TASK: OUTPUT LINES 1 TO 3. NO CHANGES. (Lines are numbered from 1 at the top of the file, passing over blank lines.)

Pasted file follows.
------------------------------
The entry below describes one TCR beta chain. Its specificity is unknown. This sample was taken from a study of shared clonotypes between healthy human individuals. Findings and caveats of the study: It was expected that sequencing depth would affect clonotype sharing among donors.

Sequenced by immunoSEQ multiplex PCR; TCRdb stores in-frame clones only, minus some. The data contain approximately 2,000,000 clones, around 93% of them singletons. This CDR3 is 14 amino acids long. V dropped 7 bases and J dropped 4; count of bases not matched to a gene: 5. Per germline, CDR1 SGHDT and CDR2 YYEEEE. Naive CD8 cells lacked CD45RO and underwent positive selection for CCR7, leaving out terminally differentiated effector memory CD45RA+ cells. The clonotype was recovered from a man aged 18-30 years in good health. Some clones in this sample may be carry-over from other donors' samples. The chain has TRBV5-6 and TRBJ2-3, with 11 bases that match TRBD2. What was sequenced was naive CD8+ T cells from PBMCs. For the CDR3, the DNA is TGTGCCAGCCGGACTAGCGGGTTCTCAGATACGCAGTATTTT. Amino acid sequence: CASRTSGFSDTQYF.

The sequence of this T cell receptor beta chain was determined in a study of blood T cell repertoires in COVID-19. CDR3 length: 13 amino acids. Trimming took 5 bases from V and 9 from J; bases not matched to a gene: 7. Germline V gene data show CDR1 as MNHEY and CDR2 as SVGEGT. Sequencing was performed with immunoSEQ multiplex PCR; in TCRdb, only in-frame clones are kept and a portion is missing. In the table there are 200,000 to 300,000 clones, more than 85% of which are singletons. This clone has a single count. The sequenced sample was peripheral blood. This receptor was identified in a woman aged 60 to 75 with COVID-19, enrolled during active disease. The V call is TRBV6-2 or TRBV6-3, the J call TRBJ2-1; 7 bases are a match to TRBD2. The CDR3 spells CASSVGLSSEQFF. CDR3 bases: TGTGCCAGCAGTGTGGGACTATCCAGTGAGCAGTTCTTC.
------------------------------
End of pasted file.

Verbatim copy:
The entry below describes one TCR beta chain. Its specificity is unknown. This sample was taken from a study of shared clonotypes between healthy human individuals. Findings and caveats of the study: It was expected that sequencing depth would affect clonotype sharing among donors.

Sequenced by immunoSEQ multiplex PCR; TCRdb stores in-frame clones only, minus some. The data contain approximately 2,000,000 clones, around 93% of them singletons. This CDR3 is 14 amino acids long. V dropped 7 bases and J dropped 4; count of bases not matched to a gene: 5. Per germline, CDR1 SGHDT and CDR2 YYEEEE. Naive CD8 cells lacked CD45RO and underwent positive selection for CCR7, leaving out terminally differentiated effector memory CD45RA+ cells. The clonotype was recovered from a man aged 18-30 years in good health. Some clones in this sample may be carry-over from other donors' samples. The chain has TRBV5-6 and TRBJ2-3, with 11 bases that match TRBD2. What was sequenced was naive CD8+ T cells from PBMCs. For the CDR3, the DNA is TGTGCCAGCCGGACTAGCGGGTTCTCAGATACGCAGTATTTT. Amino acid sequence: CASRTSGFSDTQYF.

The sequence of this T cell receptor beta chain was determined in a study of blood T cell repertoires in COVID-19. CDR3 length: 13 amino acids. Trimming took 5 bases from V and 9 from J; bases not matched to a gene: 7. Germline V gene data show CDR1 as MNHEY and CDR2 as SVGEGT. Sequencing was performed with immunoSEQ multiplex PCR; in TCRdb, only in-frame clones are kept and a portion is missing. In the table there are 200,000 to 300,000 clones, more than 85% of which are singletons. This clone has a single count. The sequenced sample was peripheral blood. This receptor was identified in a woman aged 60 to 75 with COVID-19, enrolled during active disease. The V call is TRBV6-2 or TRBV6-3, the J call TRBJ2-1; 7 bases are a match to TRBD2. The CDR3 spells CASSVGLSSEQFF. CDR3 bases: TGTGCCAGCAGTGTGGGACTATCCAGTGAGCAGTTCTTC.